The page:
Why was the story of Abdul Sattar Abu Risha so great until his death? Is it because he succeeded in expelling the Al Qaeda network, which dominated the Anbar province in Iraq that became its first kingdom after the fall of Afghanistan? Or is it because he had altered the map of Sunni leaders, who have spent the past four years as opponents only to the new situation? Or is it because he was the only successful Sunni leader? Or is it because the Americans considered him their ally, an independent even of the government? Or is it because of his charismatic character and his ability to influence the surrounding society, thus he became a leader beyond the borders of Anbar?
The affirmative responses to all the aforementioned questions made Abu Risha a legend. I remember a story published in the New York Times earlier this year, in which it announced the fall of Anbar at the hands of Al Qaeda and attributed desperate words to the US intelligence officer who was in charge of the province, who said “We have completely lost Anbar.” Shortly after, Sheikh Abdul Sattar Abu Risha, leader of the Abu Risha clan – an offshoot of the Dulaimi tribe – announced that he would pursue Al Qaeda in every part of Anbar. Meanwhile, no one paid attention to his words as it was believed that this modest Bedouin force would not succeed in achieving what the US forces failed to achieve. But the surprise was Abu Risha’s landslide victory. As a result, the US forces established their first coalition with a Sunni leader, after having classified them as opponents.
Al Qaeda, which is widespread in Iraq, fears the spread of Abu Risha’s influence on the rest of their Sunni areas. Consequently, it launched an open war on both the military and the propaganda levels and tried to defame Abu Risha as being an agent for the US in order to turn his clan and the remaining Iraqi groups against him. However, Al Qaeda failed for two reasons: firstly, because Sheikh Abdul Sattar was fighting Al Qaeda because four of his brothers were killed at the hands of the terrorist network for reasons unrelated to politics or treachery. Secondly, he showed extraordinary ability in winning all battles against Al Qaeda due to his knowledge of the land and people as well as absolute loyalty shown by his own clan members. Anbar has been liberated of this evil movement, which is still inflicting damage on other parts of Iraq.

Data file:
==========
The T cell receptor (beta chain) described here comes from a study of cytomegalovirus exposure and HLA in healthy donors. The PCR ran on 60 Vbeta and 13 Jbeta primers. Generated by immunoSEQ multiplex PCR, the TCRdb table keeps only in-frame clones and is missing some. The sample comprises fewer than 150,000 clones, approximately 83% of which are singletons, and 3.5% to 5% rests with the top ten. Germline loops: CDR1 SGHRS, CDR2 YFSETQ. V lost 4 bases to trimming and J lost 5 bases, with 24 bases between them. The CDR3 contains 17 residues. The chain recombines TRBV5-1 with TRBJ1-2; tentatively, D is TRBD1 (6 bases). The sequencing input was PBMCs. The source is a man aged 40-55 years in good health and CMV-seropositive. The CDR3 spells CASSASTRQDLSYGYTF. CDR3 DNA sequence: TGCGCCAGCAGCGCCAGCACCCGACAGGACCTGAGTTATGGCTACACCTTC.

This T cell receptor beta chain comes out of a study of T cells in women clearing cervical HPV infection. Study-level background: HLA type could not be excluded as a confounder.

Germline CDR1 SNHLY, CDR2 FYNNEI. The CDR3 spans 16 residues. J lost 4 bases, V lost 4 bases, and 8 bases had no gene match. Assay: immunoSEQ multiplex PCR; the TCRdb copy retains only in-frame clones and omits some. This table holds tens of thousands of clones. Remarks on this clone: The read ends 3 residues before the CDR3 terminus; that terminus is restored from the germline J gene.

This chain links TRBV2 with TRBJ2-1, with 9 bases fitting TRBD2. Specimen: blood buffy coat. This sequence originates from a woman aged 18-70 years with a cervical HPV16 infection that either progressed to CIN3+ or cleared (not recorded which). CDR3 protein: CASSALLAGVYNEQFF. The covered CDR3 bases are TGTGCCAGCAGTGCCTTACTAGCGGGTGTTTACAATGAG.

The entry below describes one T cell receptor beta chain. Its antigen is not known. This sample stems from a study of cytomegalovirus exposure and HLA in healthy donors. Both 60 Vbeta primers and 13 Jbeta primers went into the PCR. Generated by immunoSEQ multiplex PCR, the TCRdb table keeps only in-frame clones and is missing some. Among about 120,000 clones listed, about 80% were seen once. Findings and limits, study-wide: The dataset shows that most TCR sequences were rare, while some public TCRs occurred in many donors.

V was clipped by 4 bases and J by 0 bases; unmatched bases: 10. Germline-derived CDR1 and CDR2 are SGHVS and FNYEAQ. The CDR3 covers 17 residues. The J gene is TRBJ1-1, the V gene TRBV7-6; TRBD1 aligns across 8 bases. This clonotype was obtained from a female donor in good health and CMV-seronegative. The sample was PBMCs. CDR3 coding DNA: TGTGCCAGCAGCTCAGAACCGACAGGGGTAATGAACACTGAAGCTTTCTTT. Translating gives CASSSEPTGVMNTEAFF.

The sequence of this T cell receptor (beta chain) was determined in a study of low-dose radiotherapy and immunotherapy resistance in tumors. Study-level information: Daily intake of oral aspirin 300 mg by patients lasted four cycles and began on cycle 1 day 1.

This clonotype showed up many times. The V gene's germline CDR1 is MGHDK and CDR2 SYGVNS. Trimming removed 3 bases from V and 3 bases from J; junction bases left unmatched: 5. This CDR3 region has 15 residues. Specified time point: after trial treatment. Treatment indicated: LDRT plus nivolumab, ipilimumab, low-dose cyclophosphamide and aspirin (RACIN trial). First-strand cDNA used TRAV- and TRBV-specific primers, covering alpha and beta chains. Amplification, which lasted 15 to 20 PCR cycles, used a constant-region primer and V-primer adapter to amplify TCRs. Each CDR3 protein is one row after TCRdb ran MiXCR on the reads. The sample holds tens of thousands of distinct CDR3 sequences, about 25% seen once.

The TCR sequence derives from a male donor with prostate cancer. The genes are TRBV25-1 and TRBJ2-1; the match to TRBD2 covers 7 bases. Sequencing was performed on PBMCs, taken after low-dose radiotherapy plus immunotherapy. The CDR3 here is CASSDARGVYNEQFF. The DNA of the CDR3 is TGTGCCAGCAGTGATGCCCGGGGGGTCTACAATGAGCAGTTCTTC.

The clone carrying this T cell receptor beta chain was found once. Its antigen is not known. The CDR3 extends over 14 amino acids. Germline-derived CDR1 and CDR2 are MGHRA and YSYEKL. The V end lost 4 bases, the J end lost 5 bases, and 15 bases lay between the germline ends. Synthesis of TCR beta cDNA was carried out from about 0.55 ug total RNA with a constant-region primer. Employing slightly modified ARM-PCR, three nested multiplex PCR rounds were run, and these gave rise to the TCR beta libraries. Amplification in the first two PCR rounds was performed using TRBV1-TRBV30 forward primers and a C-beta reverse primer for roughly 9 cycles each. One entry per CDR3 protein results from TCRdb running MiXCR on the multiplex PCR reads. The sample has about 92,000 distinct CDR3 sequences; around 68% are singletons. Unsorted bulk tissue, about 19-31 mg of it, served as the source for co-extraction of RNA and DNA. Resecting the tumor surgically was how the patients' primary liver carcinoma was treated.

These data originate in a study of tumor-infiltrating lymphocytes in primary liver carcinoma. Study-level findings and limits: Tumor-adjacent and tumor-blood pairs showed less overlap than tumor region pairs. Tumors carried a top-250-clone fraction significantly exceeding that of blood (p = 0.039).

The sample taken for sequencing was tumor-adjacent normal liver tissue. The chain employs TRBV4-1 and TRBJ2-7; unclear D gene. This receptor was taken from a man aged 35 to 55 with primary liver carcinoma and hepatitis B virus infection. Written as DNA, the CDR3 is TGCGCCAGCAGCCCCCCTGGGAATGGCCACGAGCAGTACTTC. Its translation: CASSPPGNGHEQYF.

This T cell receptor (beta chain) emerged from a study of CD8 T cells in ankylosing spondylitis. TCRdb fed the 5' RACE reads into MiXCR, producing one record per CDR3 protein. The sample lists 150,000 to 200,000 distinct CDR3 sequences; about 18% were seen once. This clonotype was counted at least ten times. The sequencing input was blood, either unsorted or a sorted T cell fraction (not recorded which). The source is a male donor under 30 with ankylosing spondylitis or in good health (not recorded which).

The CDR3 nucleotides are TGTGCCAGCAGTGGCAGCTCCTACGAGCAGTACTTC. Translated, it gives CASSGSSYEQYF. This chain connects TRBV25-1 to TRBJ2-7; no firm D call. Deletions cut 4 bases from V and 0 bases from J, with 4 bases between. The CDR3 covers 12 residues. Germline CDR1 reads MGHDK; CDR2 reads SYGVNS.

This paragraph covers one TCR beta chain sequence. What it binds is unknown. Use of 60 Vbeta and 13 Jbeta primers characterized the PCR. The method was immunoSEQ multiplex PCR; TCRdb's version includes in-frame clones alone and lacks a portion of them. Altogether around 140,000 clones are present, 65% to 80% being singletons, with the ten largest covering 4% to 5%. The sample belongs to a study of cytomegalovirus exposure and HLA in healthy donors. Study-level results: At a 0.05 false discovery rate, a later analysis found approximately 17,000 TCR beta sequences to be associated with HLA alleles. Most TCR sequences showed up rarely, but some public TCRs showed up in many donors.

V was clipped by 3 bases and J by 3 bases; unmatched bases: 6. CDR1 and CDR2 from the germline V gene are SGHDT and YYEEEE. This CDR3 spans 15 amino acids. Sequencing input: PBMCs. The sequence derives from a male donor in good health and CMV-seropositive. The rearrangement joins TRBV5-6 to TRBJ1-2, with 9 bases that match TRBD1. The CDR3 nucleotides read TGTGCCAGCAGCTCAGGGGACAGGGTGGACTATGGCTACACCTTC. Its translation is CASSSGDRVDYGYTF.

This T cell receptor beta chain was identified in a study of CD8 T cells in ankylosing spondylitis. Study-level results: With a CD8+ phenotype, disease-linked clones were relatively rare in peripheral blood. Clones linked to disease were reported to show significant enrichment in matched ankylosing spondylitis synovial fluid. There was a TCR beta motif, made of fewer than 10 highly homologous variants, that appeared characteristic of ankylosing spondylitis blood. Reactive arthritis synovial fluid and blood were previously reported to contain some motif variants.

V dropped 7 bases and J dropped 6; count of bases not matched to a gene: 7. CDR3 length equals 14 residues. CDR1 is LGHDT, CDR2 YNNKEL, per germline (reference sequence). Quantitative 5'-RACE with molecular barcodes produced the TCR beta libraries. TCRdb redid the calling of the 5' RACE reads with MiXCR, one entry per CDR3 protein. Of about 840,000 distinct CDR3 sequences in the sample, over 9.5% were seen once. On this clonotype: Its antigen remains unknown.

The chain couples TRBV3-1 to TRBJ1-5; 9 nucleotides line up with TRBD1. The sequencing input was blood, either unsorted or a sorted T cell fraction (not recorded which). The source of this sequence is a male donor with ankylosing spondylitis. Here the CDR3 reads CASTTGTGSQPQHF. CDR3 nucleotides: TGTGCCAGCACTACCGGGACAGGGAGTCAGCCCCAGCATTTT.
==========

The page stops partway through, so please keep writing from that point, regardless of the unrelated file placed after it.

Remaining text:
Abu Risha became a legend that prompted the US President George W. Bush himself to pay him a visit in his province even though the president does not usually leave Baghdad. Undoubtedly, Abu Risha’s resounding victory in difficult circumstances in Anbar, the defeat of the US forces and the failure of the Iraqi government forces have attracted many enemies. The Maliki government did not thank Abu Risha, rather it objected to arming his forces, indicating that he would be a danger to the regime, without presenting an alternative. In addition, armed Sunni opposition leaders attacked him because he “distorted their reputation.”
Naturally, Al Qaeda had conspired to assassinate Abu Risha in order to put an end to the increasing influence of the hostile Sunni clans. It is also natural that there are official anti-Abu Risha pockets in the new state – in which there are many conflicts over governance – which is supporting the armament of Shia militia at the expense of Sunni clans. Iraq is promised more victims. In fact, the challenge is not to preserve the lives of leaders, but to preserve Abu Risha’s project to purify every province, such as Anbar, from terrorism, chaos and civil war. Can his successor take on such dangerous responsibility knowing that there are conspirators in every dark corner of the province?